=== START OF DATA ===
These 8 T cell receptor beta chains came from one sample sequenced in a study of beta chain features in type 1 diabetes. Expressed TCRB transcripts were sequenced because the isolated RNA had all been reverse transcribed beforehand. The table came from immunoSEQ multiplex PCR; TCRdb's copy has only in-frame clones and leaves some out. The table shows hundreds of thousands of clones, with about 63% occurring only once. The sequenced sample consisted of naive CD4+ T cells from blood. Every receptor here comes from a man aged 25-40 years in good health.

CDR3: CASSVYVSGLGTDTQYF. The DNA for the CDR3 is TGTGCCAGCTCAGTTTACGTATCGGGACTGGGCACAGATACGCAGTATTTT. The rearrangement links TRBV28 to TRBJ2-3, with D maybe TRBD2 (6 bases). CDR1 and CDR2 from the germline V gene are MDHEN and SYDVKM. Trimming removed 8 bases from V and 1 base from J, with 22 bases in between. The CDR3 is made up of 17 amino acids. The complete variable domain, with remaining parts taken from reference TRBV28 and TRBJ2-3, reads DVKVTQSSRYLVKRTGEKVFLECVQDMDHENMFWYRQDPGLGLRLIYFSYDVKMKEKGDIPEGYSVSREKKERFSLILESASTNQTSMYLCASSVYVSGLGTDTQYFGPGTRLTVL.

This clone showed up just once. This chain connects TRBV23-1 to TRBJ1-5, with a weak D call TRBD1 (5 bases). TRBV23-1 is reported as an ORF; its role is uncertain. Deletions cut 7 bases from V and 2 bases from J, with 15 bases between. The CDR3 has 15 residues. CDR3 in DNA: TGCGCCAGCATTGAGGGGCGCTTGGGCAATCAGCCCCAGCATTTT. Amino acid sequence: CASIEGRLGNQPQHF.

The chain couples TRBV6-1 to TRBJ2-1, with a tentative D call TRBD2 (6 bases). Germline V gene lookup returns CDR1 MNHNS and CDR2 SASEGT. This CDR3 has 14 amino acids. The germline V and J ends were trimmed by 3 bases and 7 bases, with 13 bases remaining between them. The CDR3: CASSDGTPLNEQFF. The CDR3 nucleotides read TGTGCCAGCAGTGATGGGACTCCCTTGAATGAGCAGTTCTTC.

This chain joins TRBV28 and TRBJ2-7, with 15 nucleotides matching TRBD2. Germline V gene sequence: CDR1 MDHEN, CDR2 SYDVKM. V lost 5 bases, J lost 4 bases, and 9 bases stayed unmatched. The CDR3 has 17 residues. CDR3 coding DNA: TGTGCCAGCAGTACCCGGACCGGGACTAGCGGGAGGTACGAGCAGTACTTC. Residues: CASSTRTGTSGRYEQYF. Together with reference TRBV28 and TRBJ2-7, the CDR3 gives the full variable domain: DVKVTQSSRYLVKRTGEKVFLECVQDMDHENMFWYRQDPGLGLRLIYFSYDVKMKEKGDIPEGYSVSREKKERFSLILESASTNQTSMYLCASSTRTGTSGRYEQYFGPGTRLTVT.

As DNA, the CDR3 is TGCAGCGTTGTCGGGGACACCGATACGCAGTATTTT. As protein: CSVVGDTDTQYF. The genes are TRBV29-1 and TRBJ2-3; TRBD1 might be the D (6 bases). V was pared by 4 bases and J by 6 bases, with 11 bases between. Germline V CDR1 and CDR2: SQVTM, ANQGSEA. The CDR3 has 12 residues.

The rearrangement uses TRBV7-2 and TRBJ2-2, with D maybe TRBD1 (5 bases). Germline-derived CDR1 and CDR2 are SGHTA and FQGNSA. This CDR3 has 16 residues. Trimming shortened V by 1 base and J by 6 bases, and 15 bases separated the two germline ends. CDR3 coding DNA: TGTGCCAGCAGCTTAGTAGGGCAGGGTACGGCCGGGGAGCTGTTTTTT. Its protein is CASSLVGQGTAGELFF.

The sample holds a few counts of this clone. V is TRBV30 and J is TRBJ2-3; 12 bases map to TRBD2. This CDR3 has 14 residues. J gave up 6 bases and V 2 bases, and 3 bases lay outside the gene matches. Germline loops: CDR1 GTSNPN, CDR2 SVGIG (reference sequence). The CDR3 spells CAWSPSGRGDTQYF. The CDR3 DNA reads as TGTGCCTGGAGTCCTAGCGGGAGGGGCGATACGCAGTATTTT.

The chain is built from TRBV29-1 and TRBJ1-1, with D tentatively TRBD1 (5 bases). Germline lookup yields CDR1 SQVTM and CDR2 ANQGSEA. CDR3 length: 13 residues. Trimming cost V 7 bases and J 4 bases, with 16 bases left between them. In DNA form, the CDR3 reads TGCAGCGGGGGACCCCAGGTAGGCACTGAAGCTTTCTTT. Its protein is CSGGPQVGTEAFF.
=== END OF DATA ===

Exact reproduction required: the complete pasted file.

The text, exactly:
These 8 T cell receptor beta chains came from one sample sequenced in a study of beta chain features in type 1 diabetes. Expressed TCRB transcripts were sequenced because the isolated RNA had all been reverse transcribed beforehand. The table came from immunoSEQ multiplex PCR; TCRdb's copy has only in-frame clones and leaves some out. The table shows hundreds of thousands of clones, with about 63% occurring only once. The sequenced sample consisted of naive CD4+ T cells from blood. Every receptor here comes from a man aged 25-40 years in good health.

CDR3: CASSVYVSGLGTDTQYF. The DNA for the CDR3 is TGTGCCAGCTCAGTTTACGTATCGGGACTGGGCACAGATACGCAGTATTTT. The rearrangement links TRBV28 to TRBJ2-3, with D maybe TRBD2 (6 bases). CDR1 and CDR2 from the germline V gene are MDHEN and SYDVKM. Trimming removed 8 bases from V and 1 base from J, with 22 bases in between. The CDR3 is made up of 17 amino acids. The complete variable domain, with remaining parts taken from reference TRBV28 and TRBJ2-3, reads DVKVTQSSRYLVKRTGEKVFLECVQDMDHENMFWYRQDPGLGLRLIYFSYDVKMKEKGDIPEGYSVSREKKERFSLILESASTNQTSMYLCASSVYVSGLGTDTQYFGPGTRLTVL.

This clone showed up just once. This chain connects TRBV23-1 to TRBJ1-5, with a weak D call TRBD1 (5 bases). TRBV23-1 is reported as an ORF; its role is uncertain. Deletions cut 7 bases from V and 2 bases from J, with 15 bases between. The CDR3 has 15 residues. CDR3 in DNA: TGCGCCAGCATTGAGGGGCGCTTGGGCAATCAGCCCCAGCATTTT. Amino acid sequence: CASIEGRLGNQPQHF.

The chain couples TRBV6-1 to TRBJ2-1, with a tentative D call TRBD2 (6 bases). Germline V gene lookup returns CDR1 MNHNS and CDR2 SASEGT. This CDR3 has 14 amino acids. The germline V and J ends were trimmed by 3 bases and 7 bases, with 13 bases remaining between them. The CDR3: CASSDGTPLNEQFF. The CDR3 nucleotides read TGTGCCAGCAGTGATGGGACTCCCTTGAATGAGCAGTTCTTC.

This chain joins TRBV28 and TRBJ2-7, with 15 nucleotides matching TRBD2. Germline V gene sequence: CDR1 MDHEN, CDR2 SYDVKM. V lost 5 bases, J lost 4 bases, and 9 bases stayed unmatched. The CDR3 has 17 residues. CDR3 coding DNA: TGTGCCAGCAGTACCCGGACCGGGACTAGCGGGAGGTACGAGCAGTACTTC. Residues: CASSTRTGTSGRYEQYF. Together with reference TRBV28 and TRBJ2-7, the CDR3 gives the full variable domain: DVKVTQSSRYLVKRTGEKVFLECVQDMDHENMFWYRQDPGLGLRLIYFSYDVKMKEKGDIPEGYSVSREKKERFSLILESASTNQTSMYLCASSTRTGTSGRYEQYFGPGTRLTVT.

As DNA, the CDR3 is TGCAGCGTTGTCGGGGACACCGATACGCAGTATTTT. As protein: CSVVGDTDTQYF. The genes are TRBV29-1 and TRBJ2-3; TRBD1 might be the D (6 bases). V was pared by 4 bases and J by 6 bases, with 11 bases between. Germline V CDR1 and CDR2: SQVTM, ANQGSEA. The CDR3 has 12 residues.

The rearrangement uses TRBV7-2 and TRBJ2-2, with D maybe TRBD1 (5 bases). Germline-derived CDR1 and CDR2 are SGHTA and FQGNSA. This CDR3 has 16 residues. Trimming shortened V by 1 base and J by 6 bases, and 15 bases separated the two germline ends. CDR3 coding DNA: TGTGCCAGCAGCTTAGTAGGGCAGGGTACGGCCGGGGAGCTGTTTTTT. Its protein is CASSLVGQGTAGELFF.

The sample holds a few counts of this clone. V is TRBV30 and J is TRBJ2-3; 12 bases map to TRBD2. This CDR3 has 14 residues. J gave up 6 bases and V 2 bases, and 3 bases lay outside the gene matches. Germline loops: CDR1 GTSNPN, CDR2 SVGIG (reference sequence). The CDR3 spells CAWSPSGRGDTQYF. The CDR3 DNA reads as TGTGCCTGGAGTCCTAGCGGGAGGGGCGATACGCAGTATTTT.

The chain is built from TRBV29-1 and TRBJ1-1, with D tentatively TRBD1 (5 bases). Germline lookup yields CDR1 SQVTM and CDR2 ANQGSEA. CDR3 length: 13 residues. Trimming cost V 7 bases and J 4 bases, with 16 bases left between them. In DNA form, the CDR3 reads TGCAGCGGGGGACCCCAGGTAGGCACTGAAGCTTTCTTT. Its protein is CSGGPQVGTEAFF.